The SMMT has released its annual figures for car colours, and it shows that new car buyers are as conservative as ever on the configurator
The numbers are in, and once again, UK car buyers have proven themselves to be hilariously unadventurous when it comes to picking a colour. Why? Because most don’t pick a colour at all – the top three choices, which make up a combined market share of 62.5 per cent, were a dull monochromatic set.
According to figures released by the Society of Motor Manufacturers and Traders (SMMT), in first place for the fourth year running was grey with a whopping 24.8 per cent share of the new car market. Black trailed in second with 20.5 per cent of total sales, while white was in third with 17 per cent.
It was the 11th year running featuring a monochromatic top three, although, on the plus side, blue did come incredibly close to breaking that spell. It was just 0.2 per cent and 2638 cars behind white, and well ahead of red which didn’t have much more than half blue’s market share at 8.8 per cent.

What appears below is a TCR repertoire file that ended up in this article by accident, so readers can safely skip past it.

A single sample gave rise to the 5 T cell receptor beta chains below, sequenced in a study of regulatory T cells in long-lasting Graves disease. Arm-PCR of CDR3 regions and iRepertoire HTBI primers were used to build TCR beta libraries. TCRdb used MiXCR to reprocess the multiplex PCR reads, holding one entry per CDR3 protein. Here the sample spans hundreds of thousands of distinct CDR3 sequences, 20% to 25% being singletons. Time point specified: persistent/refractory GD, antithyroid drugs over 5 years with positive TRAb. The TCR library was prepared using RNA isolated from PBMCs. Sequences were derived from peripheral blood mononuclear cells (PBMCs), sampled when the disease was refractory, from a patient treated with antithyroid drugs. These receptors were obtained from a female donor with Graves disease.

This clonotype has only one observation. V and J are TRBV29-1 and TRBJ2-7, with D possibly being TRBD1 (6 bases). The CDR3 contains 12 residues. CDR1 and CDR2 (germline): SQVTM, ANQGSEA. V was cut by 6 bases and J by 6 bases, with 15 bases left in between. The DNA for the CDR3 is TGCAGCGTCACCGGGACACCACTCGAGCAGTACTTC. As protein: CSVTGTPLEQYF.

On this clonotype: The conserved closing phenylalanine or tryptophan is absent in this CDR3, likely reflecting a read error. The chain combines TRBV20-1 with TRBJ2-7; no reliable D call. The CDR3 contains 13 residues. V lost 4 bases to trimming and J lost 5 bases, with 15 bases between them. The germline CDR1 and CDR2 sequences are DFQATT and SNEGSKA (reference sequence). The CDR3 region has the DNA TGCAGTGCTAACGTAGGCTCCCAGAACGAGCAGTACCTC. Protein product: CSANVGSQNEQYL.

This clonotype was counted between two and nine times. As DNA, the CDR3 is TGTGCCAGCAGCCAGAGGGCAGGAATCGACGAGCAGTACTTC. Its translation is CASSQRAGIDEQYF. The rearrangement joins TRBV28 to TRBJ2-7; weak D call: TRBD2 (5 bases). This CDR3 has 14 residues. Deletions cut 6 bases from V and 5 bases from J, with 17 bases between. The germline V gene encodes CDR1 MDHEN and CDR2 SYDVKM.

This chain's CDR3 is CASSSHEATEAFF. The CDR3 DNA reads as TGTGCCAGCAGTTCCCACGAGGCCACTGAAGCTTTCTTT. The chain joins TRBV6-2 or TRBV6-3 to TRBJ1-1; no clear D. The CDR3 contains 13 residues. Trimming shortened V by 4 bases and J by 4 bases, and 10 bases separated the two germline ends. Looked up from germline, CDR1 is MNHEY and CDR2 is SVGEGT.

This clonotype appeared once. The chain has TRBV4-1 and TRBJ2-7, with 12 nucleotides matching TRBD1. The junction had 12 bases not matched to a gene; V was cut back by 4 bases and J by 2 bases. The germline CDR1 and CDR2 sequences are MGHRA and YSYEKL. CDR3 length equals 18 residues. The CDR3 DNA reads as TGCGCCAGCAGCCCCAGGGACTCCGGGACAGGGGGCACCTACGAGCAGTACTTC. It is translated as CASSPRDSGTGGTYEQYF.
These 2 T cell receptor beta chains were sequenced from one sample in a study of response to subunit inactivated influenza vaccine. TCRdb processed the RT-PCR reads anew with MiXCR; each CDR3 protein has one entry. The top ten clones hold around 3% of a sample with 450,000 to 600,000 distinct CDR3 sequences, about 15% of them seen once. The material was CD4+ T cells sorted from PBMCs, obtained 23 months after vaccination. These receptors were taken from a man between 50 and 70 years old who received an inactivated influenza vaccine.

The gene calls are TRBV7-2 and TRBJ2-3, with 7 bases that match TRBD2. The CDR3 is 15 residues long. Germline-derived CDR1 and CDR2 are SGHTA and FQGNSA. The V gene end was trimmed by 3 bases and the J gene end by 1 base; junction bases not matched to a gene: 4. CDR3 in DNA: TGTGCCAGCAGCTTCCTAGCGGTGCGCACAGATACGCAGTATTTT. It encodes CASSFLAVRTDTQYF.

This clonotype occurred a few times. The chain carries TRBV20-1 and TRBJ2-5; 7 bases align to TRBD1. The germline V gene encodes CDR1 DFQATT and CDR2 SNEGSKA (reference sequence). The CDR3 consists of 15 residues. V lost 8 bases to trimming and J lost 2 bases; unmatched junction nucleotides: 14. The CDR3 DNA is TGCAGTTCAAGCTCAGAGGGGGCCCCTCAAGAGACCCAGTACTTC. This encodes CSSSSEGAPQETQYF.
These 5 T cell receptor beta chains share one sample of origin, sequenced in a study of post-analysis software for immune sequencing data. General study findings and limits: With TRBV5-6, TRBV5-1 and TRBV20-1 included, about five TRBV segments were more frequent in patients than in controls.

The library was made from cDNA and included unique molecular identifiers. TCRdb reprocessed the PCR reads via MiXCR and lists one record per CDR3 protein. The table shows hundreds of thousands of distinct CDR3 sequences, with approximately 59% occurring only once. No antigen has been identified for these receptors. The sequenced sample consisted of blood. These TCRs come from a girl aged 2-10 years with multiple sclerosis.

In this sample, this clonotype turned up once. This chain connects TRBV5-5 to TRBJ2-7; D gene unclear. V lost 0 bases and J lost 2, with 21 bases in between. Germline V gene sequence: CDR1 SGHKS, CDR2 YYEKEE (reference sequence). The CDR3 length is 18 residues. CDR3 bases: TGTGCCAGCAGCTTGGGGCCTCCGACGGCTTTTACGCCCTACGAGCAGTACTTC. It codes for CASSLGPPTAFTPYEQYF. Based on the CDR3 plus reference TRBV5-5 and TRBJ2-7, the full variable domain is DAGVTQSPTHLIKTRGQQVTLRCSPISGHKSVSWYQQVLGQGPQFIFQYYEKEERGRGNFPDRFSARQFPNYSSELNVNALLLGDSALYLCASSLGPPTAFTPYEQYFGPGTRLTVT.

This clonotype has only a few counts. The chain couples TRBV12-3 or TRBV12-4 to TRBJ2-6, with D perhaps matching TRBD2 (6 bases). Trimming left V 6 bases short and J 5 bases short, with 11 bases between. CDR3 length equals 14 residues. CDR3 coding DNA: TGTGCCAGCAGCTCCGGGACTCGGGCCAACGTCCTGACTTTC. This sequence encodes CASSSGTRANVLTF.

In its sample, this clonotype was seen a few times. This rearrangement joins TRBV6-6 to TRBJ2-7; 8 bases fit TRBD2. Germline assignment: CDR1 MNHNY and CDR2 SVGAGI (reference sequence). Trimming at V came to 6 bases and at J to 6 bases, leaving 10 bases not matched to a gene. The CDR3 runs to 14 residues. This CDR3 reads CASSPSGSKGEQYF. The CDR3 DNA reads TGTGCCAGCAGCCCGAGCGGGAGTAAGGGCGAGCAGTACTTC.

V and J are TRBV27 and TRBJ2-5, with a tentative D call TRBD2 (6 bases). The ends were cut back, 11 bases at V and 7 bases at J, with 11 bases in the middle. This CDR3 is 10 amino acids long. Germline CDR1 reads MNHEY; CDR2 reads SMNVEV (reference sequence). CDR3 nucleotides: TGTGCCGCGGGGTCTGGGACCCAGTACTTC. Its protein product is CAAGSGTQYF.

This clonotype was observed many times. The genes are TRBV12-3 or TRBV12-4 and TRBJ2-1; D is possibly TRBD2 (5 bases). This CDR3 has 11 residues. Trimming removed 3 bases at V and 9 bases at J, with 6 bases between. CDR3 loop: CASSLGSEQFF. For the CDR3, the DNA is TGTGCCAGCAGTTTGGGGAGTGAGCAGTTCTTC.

One big mover from the last few years is green. Having already increased its sales volume by 23.6 per cent last year, the hue jumped in popularity by another 24 per cent to snag seventh in the top 10 table. To put things in perspective, though, its market share was a mere 1.1 per cent with 17,927 cars sold in the colour, which pales in comparison to the near 400,000 grey cars that made it onto our roads last year.
The SMMT notes that Greater London is the region in which you’re most likely to spot one of those green cars, with 1263 registered there last year. Bedfordshire has the highest population of new pink cars, but you’re still not likely to see one there with just 66 sold there. Apparently orange is in vogue in the West Midlands, which had the highest number of registrations in the colour of any UK region at 1156.
As for why so many UK car buyers like to play it safe and go for grey, the SMMT suggests several reasons. These include it being “well-suited to black trims and darker wheels,” a nice compromise between white and black, its ability to hide dirt, and the potential for better resale value.